Wine is no longer just a European affair. It is also popular in Asia, where our Danube won the Grand Gold Medal this year. Wine master Ján Krampl revealed more in an interview with Pravda daily. You can read the entire interview here: https://bit.ly/vinocomadrzinadvodou
You send your wines not only to the Wine Prague Trophy, where you became the top foreign winery last year, but all the way to Tokyo. What makes this wine destination attractive?
Wine was the cult drink of Western Christendom, but today you can find it in wine bars around the globe. The world is becoming globalized and Eastern cultures, this can be seen not only in the Japanese, but also in the Chinese, want to taste how the Western world smells and tastes. Wine is one of the representatives of ancient ancient culture, and even before that there were cradles of civilization in ancient Egypt, Mesopotamia and the Caucasus. There, people drank wine everywhere. It is a drink that accompanies and cultivates humanity. That is why it also attracts people from Asia. The new moment is that wine is no longer just a man's business. Women also drink, create and evaluate wine. Sakura in Japan is a competition where the world's best wine connoisseurs taste wine. This year, our Dunaj received the Great Gold Medal there, it is recognition of the qualities of the first Slovak red variety.
If the evaluators knew that a woman was behind this wine?
In the digital age, you type a question into the computer and you get an answer right away. The originality of the expression of the wine is always evaluated at the competitions, the genius of the wine maker lies in the fact that he captures the environment for which he breeds the variety with a new variety. That was done. You have to be ahead of your time in order to express the desires and expectations of new generations of winemakers in the variety and then in the wine - in principle they do not change, but each decade has its own tastes, aromas and ways of consumption. All this must be taken into account when creating the variety and wine. Wine is the best way to see how the world is changing.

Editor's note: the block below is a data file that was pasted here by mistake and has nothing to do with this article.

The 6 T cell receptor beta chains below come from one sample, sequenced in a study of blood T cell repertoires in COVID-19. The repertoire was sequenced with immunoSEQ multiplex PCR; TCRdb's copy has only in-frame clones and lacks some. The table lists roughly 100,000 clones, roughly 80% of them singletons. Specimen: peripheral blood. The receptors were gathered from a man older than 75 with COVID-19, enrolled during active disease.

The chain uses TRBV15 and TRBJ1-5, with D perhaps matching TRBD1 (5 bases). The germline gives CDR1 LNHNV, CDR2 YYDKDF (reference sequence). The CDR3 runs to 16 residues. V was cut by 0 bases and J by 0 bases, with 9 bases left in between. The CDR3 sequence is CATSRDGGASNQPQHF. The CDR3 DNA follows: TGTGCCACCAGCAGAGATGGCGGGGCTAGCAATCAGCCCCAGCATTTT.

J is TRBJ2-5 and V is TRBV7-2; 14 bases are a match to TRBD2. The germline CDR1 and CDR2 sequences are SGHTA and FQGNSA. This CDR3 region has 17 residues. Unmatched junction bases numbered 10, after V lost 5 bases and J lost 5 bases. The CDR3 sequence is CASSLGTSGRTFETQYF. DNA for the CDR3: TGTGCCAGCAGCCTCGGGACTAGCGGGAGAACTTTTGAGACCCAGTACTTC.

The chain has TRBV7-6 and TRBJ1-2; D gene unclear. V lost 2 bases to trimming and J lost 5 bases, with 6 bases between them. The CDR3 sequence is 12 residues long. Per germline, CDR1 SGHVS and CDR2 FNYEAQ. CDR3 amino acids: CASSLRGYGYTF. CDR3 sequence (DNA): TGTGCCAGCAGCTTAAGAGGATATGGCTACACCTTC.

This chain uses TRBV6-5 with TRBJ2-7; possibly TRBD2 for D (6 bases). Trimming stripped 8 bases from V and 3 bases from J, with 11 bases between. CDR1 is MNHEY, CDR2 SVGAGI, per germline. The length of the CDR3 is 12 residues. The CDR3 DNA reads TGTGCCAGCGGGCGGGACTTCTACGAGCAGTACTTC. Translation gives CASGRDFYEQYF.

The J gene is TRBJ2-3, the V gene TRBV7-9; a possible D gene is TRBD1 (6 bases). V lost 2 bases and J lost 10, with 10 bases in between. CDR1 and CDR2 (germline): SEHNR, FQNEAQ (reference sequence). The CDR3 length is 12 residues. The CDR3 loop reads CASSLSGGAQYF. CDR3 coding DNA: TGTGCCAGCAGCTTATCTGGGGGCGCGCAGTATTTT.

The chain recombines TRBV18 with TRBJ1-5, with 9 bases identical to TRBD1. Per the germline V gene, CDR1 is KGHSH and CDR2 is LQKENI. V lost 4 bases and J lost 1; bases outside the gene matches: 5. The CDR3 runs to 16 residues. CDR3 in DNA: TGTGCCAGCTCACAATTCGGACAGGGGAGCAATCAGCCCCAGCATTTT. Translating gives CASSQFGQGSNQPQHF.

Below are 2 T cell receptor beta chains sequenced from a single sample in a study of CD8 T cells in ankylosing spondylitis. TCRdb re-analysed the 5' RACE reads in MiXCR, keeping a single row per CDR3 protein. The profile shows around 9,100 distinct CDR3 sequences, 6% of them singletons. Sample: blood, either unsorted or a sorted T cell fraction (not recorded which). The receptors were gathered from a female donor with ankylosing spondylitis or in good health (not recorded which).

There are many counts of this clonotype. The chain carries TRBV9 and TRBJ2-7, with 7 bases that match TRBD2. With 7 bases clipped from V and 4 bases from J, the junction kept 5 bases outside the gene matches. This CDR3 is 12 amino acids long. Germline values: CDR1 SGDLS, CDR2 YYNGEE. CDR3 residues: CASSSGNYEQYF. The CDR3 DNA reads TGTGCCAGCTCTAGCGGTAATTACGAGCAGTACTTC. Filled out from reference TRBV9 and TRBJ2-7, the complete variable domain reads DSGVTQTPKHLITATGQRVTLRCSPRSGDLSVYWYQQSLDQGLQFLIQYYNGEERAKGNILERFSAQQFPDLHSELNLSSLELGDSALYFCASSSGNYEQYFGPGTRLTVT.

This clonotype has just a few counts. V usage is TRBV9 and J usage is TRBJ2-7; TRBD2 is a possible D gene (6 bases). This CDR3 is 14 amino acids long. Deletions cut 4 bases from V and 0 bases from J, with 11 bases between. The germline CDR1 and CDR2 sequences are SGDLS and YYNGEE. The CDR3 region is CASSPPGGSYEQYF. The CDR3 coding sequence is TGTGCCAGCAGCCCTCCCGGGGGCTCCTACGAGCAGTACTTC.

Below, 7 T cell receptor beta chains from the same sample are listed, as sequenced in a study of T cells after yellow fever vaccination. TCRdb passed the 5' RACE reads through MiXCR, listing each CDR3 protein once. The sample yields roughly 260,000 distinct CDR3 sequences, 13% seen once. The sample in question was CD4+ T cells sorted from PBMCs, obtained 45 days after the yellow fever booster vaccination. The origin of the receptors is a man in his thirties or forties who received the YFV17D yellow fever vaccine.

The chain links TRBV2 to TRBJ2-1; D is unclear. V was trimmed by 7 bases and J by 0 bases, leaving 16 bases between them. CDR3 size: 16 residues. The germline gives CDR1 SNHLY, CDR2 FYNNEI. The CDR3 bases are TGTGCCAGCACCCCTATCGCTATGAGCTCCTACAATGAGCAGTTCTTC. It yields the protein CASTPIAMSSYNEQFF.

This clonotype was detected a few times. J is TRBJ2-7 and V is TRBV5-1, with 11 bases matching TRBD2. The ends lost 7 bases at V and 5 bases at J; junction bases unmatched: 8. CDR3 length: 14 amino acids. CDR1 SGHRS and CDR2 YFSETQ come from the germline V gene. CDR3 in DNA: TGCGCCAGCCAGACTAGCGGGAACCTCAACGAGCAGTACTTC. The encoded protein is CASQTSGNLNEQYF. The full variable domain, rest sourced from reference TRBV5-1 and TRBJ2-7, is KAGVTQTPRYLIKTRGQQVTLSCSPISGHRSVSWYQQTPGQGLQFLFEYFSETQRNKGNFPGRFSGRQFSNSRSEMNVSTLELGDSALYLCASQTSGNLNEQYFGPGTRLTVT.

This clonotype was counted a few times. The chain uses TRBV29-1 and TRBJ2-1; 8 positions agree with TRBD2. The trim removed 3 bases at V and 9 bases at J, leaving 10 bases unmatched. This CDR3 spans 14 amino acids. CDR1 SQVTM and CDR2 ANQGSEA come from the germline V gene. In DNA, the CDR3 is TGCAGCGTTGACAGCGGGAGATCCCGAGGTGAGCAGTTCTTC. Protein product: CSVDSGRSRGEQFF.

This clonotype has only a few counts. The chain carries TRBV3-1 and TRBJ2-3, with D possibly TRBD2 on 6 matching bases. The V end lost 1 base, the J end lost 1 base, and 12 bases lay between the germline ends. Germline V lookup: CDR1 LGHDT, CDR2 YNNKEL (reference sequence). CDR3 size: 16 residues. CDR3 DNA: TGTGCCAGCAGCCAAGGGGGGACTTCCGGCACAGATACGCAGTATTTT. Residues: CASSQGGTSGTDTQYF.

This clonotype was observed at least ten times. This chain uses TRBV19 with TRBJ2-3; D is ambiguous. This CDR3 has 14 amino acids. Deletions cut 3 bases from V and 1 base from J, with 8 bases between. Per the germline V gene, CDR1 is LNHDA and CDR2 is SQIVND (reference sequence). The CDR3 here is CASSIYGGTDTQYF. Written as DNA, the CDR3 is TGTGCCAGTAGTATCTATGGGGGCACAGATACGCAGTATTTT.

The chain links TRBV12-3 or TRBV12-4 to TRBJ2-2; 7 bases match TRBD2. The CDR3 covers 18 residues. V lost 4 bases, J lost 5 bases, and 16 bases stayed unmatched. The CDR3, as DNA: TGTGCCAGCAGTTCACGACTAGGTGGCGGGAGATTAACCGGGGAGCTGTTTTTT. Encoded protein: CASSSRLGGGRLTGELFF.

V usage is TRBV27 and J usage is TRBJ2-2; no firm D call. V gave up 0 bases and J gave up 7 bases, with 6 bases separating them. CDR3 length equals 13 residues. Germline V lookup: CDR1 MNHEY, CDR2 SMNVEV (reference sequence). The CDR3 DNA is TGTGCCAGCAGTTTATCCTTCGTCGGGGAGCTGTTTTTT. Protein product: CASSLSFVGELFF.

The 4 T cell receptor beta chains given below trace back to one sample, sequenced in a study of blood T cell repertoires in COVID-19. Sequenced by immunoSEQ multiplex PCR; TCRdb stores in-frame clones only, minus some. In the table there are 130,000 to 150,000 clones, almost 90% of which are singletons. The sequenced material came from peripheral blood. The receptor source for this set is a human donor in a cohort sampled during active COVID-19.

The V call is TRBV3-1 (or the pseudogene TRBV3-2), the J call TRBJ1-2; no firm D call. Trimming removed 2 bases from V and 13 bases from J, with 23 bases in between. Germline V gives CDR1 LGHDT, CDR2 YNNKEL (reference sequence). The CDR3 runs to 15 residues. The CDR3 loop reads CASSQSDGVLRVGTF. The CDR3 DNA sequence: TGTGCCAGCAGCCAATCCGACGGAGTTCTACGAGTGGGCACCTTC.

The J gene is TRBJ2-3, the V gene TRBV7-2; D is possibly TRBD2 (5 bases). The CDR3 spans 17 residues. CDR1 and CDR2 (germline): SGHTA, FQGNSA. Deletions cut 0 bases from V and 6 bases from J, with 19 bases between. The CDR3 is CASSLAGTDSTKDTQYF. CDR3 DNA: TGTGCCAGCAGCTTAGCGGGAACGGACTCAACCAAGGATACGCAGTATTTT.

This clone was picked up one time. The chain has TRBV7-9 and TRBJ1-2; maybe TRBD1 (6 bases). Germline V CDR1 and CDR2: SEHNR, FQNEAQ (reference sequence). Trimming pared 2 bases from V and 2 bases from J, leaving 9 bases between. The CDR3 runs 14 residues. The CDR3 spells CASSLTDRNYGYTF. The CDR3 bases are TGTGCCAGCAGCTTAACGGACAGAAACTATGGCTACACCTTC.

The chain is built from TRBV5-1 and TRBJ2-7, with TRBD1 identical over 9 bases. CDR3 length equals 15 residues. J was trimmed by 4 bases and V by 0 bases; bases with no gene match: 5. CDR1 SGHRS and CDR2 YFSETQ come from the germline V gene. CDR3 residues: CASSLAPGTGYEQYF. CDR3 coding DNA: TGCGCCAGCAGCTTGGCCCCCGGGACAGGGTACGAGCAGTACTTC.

How has it changed during your lifetime?
Ján Smrek once wrote a collection of poems called Galloping Horses. Those poems expressed the spirit and time of my youth, it was still the time of hoes and horses, even in the vineyards. There were stake vineyards everywhere in Rača. Since the times of German colonization, when German winegrowers came under the Lesser Carpathians, the cultivation of vineyards has not changed for several centuries. The support for the bush was an agate stake, the main working tool of the hoe, later the horse became an assistant. Until the middle of the 20th century, the vineyards resembled an endless spider web in squares planted with a truss winding around the vines. After that, everything changed radically, violently every decade, and rapid changes continue to this day.
Don't the wines of the past speak of an extraordinary vineyard area that produces wine of exceptional quality regardless of the time?
Wine must really be judged in a wider context. The French prepared the Great Atlas of French vineyards, where they described all the wine-growing regions. Slovakia would also need something like this to appreciate its vineyards more. During my career, I was not only engaged in managerial work, but when we were establishing vineyards, I described in detail the parameters of the space and the vines we planted there in my doctoral thesis. Hon Krivé with Frankovka modrá, or Žajdlík, which produces excellent Tramín, are unique in many respects comparable to top French vineyards. The difference is that Slovakia and its governments have not been able to create the kind of social climate for wine in recent decades that it enjoys in France or neighboring Austria.